Innovation & Improvement Takes a Sustained Push

We have a great chance to boost achievement and completion rates but it will take sustained leadership–that was one of the findings of the the three year Smart Cities investigation.

Unfortunately, the last twelve months have been marked by what appears to be an uptick in talented and committed state and district leaders being fired or leaving under duress.

I visited with teacher leaders in Charlotte this week where three months ago superintendent Heath Morrison was forced out after a short stint–and just 30 months after being named national superintendent of the year for his work in Washoe County Nevada. Fortunately the district is now guided by talented veteran educators Ann Clark and Valerie Truesdale.

Equally surprising, Hillsborough superintendent Mary Ellen Elia was fired last month. The local paper reported that, “The board voted 4-3 to terminate Elia’s contract, despite Elia being recently named [Florida and national finalist for] Superintendent of the Year.” (See our feature on Elia’s leadership).

I spoke with Josh Starr this week in his last few days as Montgomery County superintendent after what was called a mutual parting of the ways from the board. Unfortunately the innovative student support system that Josh so passionately supported will probably never be implemented.

Add Deasy’s departure from LA and Johnson’s ouster in Minneapolis and it feels like a trend brought on by a job that’s getting tougher and boards that are getting more political.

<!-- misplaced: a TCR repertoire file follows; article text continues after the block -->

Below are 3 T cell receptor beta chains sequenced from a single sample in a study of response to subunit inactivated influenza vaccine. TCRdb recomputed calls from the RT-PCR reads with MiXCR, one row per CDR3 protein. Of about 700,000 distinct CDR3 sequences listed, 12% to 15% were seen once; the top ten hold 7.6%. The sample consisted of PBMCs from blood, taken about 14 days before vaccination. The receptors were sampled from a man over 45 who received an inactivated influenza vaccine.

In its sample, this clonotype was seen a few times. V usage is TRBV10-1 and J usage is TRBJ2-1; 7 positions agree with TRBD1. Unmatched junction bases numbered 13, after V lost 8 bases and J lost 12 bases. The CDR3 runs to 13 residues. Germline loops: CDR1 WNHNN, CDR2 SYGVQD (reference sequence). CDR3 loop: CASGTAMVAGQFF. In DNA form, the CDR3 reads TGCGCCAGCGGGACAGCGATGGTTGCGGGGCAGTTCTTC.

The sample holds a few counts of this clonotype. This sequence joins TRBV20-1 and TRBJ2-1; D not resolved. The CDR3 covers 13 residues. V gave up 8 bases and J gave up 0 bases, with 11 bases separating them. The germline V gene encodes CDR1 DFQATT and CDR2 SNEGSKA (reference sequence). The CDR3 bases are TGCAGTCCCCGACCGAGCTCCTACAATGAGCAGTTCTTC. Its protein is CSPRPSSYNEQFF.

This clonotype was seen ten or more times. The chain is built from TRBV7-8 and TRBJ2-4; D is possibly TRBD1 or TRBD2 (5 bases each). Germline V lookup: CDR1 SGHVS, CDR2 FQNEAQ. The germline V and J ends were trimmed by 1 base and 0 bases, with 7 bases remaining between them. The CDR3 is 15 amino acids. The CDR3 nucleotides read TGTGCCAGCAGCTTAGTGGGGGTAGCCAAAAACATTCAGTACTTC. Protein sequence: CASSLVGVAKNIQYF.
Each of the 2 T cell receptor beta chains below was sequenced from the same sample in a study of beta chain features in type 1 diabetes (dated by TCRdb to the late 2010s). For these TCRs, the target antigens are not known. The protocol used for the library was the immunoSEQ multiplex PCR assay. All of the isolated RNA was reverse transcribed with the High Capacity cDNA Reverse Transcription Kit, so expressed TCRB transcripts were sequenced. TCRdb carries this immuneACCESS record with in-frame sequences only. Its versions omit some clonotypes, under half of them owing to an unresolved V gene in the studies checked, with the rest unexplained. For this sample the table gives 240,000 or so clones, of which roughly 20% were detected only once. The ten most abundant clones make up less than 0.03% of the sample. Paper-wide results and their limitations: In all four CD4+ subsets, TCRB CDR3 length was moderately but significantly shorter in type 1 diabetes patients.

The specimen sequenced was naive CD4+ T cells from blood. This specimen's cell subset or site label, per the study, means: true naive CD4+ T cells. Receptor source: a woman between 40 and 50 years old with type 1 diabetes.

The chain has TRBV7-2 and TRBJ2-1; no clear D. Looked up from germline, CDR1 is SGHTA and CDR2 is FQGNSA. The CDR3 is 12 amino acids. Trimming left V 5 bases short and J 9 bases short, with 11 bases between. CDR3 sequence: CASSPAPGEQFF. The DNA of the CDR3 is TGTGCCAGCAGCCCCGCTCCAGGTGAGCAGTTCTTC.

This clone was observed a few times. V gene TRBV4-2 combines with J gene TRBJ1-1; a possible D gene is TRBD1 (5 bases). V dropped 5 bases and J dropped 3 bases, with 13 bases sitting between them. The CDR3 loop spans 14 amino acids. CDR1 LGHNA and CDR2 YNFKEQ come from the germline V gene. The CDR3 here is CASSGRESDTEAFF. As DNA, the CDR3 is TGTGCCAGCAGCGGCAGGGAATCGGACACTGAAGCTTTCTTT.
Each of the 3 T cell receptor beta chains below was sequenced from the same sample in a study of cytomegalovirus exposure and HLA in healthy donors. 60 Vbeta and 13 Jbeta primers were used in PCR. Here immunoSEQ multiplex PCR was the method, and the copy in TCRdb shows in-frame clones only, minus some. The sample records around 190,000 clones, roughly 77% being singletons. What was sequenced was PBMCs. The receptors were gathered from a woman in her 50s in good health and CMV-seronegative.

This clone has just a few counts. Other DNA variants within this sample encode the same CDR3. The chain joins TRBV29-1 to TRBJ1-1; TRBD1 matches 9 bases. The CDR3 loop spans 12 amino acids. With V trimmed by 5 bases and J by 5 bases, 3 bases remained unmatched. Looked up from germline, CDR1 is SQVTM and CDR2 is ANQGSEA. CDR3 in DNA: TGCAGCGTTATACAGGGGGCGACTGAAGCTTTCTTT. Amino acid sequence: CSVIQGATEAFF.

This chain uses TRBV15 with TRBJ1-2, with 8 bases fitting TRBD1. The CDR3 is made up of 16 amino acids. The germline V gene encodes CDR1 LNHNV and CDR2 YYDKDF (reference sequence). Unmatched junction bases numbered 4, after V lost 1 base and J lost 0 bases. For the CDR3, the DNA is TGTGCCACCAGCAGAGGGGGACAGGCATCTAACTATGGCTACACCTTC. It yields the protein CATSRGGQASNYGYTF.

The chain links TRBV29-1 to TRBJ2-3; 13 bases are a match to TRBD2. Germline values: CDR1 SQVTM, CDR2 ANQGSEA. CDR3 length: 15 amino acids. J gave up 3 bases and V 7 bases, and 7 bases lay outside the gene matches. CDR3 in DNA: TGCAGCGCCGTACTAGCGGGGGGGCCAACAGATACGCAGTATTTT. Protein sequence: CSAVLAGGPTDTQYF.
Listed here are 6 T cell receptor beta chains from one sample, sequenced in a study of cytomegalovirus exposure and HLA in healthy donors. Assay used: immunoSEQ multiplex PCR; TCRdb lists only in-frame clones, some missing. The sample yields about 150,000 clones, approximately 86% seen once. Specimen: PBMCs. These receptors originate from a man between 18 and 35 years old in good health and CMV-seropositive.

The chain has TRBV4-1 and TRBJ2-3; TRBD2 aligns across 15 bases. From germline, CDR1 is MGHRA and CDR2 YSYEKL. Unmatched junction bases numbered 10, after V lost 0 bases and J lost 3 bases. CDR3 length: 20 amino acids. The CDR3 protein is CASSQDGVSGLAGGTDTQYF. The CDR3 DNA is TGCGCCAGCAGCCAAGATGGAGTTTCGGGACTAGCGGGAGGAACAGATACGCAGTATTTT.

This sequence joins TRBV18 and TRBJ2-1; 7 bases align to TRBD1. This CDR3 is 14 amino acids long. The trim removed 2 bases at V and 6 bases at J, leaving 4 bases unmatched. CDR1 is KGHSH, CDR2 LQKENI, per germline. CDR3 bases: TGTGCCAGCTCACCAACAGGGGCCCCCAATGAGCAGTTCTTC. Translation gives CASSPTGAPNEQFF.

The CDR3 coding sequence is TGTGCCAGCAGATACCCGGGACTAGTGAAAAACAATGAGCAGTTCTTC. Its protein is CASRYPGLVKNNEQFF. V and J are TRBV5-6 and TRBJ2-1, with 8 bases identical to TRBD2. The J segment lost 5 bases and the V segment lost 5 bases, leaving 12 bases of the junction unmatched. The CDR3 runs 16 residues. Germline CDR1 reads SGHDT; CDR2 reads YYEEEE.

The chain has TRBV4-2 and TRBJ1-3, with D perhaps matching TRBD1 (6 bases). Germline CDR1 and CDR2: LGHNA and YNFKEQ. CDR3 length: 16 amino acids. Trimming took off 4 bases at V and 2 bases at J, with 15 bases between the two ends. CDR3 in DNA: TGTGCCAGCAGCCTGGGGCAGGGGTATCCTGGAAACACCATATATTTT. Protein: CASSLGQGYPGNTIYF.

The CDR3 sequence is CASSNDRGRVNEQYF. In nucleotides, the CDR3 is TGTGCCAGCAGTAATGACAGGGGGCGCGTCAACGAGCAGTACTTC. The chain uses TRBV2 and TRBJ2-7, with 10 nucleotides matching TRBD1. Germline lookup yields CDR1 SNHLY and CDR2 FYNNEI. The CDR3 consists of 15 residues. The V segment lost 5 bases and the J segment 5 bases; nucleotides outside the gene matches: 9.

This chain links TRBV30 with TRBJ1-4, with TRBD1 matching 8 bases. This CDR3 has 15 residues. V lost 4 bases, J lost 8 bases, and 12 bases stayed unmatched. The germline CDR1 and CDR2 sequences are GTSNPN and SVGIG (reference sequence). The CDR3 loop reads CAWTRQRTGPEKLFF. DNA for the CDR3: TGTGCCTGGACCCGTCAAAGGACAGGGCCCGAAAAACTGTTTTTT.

Unfortunately Starr’s 3.5 year term is about average for urban superintendents. The Council of the Great City Schools found that the average tenure for superintendents fell from 3.6 years in 2010 to 3.2 years in 2014–and that’s a disaster for improvement and innovation.

The last decade taught us that building and seeing the fruits of an improvement agenda takes a sustained leadership–the map of Broad Prize winning districts over the last decade is evidence. It takes time to develop, implement and measure the success of new interventions.  Launching a new high school can take six years from plan to the first graduating cohort–a decade before you know what the college completion rate.

There is not only a revolving door at the district level. As Andrew Ujifusa reported, twenty-nine states have changed chiefs in the last two years. In their place anti-reformers have been appointed and elected (e.g., Arizona’s Superintendent Diane Douglas and Indiana’s Glenda Ritz). Andy Smarick thinks it might be the end of an era of reform–a disconcerting trend.

A quick trip to Houston this week was a reminder that improvement and innovation takes  leadership sustained over time. Terry Grier has had time to build a solid team and develop thoughtful initiatives. Partners like A+ Challenge, Houston Endowment and the coopetition of well-lead networks like KIPP and YES have led to widespread improvement in Houston. (See Houston: As Good as it Gets.)

Our kids deserve thoughtful sustained leadership.

Tom Vander Ark

Tom Vander Ark is the CEO of Getting Smart. He has written or co-authored more than 50 books and papers including Getting Smart, Smart Cities, Smart Parents, Better Together, The Power of Place and Difference Making. He served as a public school superintendent and the first Executive Director of Education for the Bill & Melinda Gates Foundation.

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1 Comment

Tom Vander Ark

Add Charleston SC's Nancy McGinley to the list of recently ousted superintendents in high performing districts:

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